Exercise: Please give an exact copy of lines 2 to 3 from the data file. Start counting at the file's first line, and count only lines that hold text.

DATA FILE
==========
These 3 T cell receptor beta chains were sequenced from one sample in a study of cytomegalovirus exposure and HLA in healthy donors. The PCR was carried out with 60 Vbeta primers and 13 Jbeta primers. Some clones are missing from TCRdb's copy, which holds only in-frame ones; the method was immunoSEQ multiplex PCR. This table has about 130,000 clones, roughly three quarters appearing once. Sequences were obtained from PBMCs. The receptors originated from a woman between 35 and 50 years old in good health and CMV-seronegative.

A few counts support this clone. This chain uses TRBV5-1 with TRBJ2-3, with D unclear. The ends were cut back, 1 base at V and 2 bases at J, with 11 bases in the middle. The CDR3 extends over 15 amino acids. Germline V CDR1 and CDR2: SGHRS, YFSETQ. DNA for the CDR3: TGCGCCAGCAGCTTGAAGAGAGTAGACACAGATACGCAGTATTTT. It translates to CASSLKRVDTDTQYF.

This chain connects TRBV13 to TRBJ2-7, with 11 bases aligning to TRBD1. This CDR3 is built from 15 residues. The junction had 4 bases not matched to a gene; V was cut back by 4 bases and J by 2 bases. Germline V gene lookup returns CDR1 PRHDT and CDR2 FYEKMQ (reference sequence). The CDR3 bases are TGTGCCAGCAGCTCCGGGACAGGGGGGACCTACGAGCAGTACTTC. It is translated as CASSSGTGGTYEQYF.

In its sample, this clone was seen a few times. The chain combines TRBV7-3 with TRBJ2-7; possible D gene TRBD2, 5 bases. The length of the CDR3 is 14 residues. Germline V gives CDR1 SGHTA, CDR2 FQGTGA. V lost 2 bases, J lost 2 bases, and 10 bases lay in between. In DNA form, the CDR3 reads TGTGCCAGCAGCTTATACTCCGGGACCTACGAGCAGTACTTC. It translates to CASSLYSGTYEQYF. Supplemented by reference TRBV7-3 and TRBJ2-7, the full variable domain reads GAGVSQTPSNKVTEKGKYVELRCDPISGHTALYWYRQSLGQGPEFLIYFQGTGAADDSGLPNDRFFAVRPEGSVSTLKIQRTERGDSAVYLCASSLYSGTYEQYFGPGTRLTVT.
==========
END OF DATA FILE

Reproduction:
A few counts support this clone. This chain uses TRBV5-1 with TRBJ2-3, with D unclear. The ends were cut back, 1 base at V and 2 bases at J, with 11 bases in the middle. The CDR3 extends over 15 amino acids. Germline V CDR1 and CDR2: SGHRS, YFSETQ. DNA for the CDR3: TGCGCCAGCAGCTTGAAGAGAGTAGACACAGATACGCAGTATTTT. It translates to CASSLKRVDTDTQYF.

This chain connects TRBV13 to TRBJ2-7, with 11 bases aligning to TRBD1. This CDR3 is built from 15 residues. The junction had 4 bases not matched to a gene; V was cut back by 4 bases and J by 2 bases. Germline V gene lookup returns CDR1 PRHDT and CDR2 FYEKMQ (reference sequence). The CDR3 bases are TGTGCCAGCAGCTCCGGGACAGGGGGGACCTACGAGCAGTACTTC. It is translated as CASSSGTGGTYEQYF.